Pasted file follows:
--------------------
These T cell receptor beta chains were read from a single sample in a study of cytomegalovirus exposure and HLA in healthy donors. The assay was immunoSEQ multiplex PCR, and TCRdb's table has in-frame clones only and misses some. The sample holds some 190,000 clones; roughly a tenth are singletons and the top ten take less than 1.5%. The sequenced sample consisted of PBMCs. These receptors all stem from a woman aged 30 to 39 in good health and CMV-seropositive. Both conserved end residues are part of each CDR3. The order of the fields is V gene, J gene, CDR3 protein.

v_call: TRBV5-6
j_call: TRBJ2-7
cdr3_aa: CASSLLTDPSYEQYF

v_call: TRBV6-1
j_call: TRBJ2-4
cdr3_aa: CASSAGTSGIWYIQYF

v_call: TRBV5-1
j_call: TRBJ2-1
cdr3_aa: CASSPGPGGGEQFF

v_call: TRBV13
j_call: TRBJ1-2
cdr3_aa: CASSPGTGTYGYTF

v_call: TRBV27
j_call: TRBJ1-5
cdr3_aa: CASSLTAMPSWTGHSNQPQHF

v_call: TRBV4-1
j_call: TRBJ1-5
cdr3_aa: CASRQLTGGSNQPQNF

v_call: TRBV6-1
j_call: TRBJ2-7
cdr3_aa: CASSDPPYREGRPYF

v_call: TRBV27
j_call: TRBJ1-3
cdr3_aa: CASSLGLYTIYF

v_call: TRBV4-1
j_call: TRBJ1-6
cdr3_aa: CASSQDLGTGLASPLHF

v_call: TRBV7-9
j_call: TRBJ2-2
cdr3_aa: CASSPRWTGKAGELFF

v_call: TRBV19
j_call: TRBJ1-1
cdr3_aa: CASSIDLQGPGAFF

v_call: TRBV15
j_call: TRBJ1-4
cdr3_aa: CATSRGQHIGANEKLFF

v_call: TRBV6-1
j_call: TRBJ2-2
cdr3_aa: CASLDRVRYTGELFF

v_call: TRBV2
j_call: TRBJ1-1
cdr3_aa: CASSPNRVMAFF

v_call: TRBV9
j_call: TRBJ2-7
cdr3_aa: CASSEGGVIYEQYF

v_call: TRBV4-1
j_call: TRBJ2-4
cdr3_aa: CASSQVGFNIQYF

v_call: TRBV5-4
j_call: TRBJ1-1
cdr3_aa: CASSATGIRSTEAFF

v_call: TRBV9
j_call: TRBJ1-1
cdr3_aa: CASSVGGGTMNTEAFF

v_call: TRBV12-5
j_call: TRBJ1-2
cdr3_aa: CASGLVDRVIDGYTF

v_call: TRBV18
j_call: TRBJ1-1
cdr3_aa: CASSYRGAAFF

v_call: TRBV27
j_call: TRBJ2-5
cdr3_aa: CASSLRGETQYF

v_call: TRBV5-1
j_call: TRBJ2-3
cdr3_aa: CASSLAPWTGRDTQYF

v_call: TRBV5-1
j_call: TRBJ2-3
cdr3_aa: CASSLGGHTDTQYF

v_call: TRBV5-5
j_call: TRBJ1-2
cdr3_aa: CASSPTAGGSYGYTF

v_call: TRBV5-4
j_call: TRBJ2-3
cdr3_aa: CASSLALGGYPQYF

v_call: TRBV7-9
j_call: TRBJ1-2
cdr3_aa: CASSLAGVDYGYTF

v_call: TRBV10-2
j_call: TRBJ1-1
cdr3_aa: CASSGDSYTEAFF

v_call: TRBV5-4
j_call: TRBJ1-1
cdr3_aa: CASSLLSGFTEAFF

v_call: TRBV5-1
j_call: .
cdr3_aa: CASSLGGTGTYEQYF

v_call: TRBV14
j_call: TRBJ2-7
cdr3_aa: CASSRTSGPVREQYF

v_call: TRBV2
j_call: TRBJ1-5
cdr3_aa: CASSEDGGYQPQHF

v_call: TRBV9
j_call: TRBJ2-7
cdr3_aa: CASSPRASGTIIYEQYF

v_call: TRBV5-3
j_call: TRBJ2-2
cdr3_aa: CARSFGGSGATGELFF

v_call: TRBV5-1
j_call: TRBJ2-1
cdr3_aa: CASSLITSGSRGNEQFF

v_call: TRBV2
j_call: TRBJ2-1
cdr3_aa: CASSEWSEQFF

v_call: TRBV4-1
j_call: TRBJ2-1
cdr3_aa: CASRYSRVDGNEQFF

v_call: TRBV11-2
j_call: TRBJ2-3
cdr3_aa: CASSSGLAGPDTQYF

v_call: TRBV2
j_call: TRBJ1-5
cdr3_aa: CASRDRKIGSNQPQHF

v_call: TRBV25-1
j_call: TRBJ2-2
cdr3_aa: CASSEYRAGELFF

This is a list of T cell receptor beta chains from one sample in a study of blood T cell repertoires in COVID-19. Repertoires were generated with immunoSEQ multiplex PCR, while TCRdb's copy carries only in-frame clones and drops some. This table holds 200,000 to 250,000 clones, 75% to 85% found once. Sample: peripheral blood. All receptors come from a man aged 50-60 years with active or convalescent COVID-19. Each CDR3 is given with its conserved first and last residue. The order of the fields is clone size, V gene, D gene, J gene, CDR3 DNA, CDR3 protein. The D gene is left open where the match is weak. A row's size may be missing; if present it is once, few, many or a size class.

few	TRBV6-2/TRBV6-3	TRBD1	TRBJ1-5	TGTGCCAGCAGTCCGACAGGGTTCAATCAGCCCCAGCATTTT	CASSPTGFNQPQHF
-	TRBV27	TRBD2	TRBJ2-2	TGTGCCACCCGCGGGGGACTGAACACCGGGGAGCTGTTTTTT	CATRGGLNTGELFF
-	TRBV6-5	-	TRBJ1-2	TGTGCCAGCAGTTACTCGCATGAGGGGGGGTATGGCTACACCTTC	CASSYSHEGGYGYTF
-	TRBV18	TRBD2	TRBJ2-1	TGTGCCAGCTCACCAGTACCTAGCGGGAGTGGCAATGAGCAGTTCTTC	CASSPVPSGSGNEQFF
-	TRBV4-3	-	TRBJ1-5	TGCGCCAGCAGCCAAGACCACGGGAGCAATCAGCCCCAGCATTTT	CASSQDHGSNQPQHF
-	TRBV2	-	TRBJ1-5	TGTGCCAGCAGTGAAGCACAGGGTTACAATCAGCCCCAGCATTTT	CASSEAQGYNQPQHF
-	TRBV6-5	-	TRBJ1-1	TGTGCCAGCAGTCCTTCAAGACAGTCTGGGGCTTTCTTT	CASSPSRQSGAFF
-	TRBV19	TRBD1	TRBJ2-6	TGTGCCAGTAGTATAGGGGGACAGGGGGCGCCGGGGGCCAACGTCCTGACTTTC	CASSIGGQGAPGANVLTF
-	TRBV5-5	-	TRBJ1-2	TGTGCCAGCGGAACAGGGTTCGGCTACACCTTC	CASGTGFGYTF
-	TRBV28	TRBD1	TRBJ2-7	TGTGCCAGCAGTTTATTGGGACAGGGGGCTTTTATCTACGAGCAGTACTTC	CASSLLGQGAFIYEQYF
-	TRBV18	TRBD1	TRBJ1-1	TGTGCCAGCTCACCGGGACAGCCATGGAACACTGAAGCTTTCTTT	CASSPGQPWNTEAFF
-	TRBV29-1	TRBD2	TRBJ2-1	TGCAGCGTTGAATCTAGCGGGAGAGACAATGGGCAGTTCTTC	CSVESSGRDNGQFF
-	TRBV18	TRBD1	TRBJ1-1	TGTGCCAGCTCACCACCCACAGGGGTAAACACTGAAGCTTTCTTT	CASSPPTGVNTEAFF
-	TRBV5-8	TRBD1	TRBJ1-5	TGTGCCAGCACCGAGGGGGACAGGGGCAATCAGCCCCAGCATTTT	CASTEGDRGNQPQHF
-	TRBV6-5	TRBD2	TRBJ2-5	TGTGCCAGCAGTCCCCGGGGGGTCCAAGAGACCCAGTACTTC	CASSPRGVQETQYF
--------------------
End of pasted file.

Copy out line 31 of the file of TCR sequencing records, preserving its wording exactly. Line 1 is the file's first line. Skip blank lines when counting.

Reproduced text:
cdr3_aa: CASSPRWTGKAGELFF